New showrunner succeeds in making ‘Smash’ a hit

Katharine McPhee is one of the characters of “Smash.” McPhee plays Karen, a singer who’s fighting for the part of Marilyn Monroe.

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Katharine McPhee is one of the characters of “Smash.” McPhee plays Karen, a singer who’s fighting for the part of Marilyn Monroe.

Annie Bruce, Writer

Season one of “Smash” was crazy to say the least. The story lines were all over the place, and some of the characters (Ellis, I’m talking to you) were far too eccentric even for a series about show business. The season two premiere of “Smash,” however, proved that with some much-needed focus and new characters, the series can succeed. With Josh Safran as the new showrunner, the two-hour premiere was filled with promise.

The beginning of the episode picked up right where season one left off, with the premiere of “Bombshell” in Boston, and quickly moved on from there. Karen is moving out and moving on, and ex-boyfriend Dev is nowhere to be seen. Ivy is back at the bottom of the Broadway world and realizes she needs an exercise in humility if she’s ever going to be a star. The creative team of “Bombshell” is dealing with mixed reviews and, as usual, money problems. All of this might sound pretty similar to season one of “Smash,” but the first few hours of season two showed subtle but significant shifts in the creative style.

For one, even though the characters are still trying to get “Bombshell” to Broadway, Safran presents a much more fleshed-out plot that incorporates fresh and interesting story lines. Marilyn Monroe is no longer the sole focus. Season two also introduces new characters such as Veronica, a Broadway star, and Jimmy, a wannabe Broadway star. By getting rid of tiresome, fairly flat characters like Leo, Ellis and Dev, “Smash” is able to introduce these new, more interesting characters without overcrowding the show.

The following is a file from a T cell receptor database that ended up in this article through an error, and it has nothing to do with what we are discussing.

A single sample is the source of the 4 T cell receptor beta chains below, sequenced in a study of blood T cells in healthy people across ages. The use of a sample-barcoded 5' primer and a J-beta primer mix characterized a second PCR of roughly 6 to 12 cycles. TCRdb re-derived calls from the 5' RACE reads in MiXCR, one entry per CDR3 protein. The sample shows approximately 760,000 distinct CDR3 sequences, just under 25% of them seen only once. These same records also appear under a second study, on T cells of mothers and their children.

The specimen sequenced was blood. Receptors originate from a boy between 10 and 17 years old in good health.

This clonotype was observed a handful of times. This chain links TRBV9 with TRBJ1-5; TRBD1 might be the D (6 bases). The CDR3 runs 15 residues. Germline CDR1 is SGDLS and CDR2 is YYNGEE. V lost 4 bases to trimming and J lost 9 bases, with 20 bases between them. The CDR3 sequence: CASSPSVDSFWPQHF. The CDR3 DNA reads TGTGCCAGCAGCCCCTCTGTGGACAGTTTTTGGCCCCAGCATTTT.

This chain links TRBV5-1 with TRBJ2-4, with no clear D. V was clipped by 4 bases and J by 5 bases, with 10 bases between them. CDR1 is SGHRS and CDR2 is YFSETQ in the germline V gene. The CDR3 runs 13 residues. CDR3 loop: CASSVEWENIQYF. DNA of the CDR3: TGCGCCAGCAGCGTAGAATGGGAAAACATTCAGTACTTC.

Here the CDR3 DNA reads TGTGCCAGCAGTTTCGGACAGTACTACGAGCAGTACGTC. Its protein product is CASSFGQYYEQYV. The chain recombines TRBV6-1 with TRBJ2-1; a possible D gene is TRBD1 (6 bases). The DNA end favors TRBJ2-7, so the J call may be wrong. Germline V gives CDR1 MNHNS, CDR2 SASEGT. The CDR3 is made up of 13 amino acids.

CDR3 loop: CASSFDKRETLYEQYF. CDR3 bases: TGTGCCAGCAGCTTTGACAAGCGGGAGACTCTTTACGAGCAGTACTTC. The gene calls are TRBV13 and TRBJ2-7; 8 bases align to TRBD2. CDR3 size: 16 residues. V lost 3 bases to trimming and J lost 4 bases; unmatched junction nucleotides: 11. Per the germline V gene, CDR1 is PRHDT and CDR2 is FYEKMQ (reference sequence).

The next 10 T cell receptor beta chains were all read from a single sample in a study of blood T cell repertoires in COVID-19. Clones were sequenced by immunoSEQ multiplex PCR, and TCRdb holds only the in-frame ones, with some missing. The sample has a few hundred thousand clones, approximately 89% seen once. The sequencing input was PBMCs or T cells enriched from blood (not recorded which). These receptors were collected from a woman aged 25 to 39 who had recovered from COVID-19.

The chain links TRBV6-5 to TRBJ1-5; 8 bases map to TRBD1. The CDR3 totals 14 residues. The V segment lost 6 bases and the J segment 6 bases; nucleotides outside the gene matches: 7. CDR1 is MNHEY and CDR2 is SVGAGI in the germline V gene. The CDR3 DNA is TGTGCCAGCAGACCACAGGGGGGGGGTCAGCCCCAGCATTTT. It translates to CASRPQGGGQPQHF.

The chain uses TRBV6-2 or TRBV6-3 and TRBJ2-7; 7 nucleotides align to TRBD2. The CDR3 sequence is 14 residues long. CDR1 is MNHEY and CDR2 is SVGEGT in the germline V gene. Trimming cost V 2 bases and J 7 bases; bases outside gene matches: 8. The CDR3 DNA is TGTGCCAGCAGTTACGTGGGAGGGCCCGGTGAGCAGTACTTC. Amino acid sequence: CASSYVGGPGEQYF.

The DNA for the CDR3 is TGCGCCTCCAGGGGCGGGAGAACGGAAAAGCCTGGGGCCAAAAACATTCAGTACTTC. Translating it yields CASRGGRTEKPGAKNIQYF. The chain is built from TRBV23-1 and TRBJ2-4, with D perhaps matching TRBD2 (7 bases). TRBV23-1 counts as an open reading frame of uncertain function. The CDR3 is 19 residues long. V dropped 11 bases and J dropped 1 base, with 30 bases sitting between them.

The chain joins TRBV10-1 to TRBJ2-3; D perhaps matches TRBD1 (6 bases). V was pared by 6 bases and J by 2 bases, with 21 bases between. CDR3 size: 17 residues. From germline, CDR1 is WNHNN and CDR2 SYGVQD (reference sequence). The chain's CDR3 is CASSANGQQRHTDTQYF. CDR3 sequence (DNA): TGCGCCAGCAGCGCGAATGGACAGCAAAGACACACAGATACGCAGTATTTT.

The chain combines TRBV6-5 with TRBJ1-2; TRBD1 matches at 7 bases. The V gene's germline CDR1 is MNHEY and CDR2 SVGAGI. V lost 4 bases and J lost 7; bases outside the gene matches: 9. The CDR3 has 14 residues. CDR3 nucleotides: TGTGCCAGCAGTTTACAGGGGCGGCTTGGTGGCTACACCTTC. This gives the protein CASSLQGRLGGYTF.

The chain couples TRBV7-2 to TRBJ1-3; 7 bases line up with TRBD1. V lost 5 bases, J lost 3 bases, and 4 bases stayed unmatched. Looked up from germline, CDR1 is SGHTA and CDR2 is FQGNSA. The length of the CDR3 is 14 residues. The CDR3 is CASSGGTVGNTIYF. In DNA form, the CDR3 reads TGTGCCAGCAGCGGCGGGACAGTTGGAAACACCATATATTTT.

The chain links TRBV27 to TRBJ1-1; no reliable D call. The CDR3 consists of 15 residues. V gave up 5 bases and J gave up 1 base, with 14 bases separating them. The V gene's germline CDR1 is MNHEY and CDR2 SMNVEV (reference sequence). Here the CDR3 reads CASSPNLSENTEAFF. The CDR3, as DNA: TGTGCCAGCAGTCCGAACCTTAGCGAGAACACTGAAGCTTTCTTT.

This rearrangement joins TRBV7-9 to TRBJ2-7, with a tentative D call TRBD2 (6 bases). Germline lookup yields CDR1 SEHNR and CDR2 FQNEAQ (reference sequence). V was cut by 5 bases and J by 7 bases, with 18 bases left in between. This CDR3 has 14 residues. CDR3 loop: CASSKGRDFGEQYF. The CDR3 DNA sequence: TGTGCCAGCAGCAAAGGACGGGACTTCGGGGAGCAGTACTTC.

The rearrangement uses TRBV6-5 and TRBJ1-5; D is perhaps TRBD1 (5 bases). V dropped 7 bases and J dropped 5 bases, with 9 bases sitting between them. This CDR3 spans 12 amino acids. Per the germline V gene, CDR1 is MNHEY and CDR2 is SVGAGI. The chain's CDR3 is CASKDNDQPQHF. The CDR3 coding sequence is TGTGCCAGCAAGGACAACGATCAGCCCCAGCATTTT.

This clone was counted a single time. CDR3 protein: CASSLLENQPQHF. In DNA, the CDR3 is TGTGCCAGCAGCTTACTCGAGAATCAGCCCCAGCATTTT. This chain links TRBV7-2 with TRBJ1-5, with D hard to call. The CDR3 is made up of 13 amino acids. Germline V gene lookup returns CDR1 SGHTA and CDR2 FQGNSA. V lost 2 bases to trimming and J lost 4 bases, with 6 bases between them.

Ivy, a complex character who became downright unlikable at some points during season one, regained some balance in the opening episode. She still wants to be a star, but she realizes what can happen if things get out of control. This realization was necessary and makes it easier for audiences to root for her.

Safran also took the time to add more levels to characters who had become quite one-dimensional. Derek, for the first time, appeared more complex as he grappled with sexual harassment charges. The writers wisely decided to explore the friendly relationship between Derek and Karen, and hopefully, that partnership will continue as they work together outside of “Bombshell.”

This new season of “Smash” makes audiences root for the characters, instead of scratching their heads at the decisions they make. In season one, viewers were told they should become instantly mesmerized by Karen’s voice. They were told Julia and Tom have a great friendship. They were told they should want to see the characters make it to Broadway. Season two shows us why we want them all to succeed. Sure, the episode was filled with some cheesy, eye roll-worthy moments (Derek has yet another dream musical sequence), but for the first time in a long time, the good outweighed the bad. If “Smash” continues on this path, viewers will stop “hate-watching” and starting enjoying the fascinating show in front of them.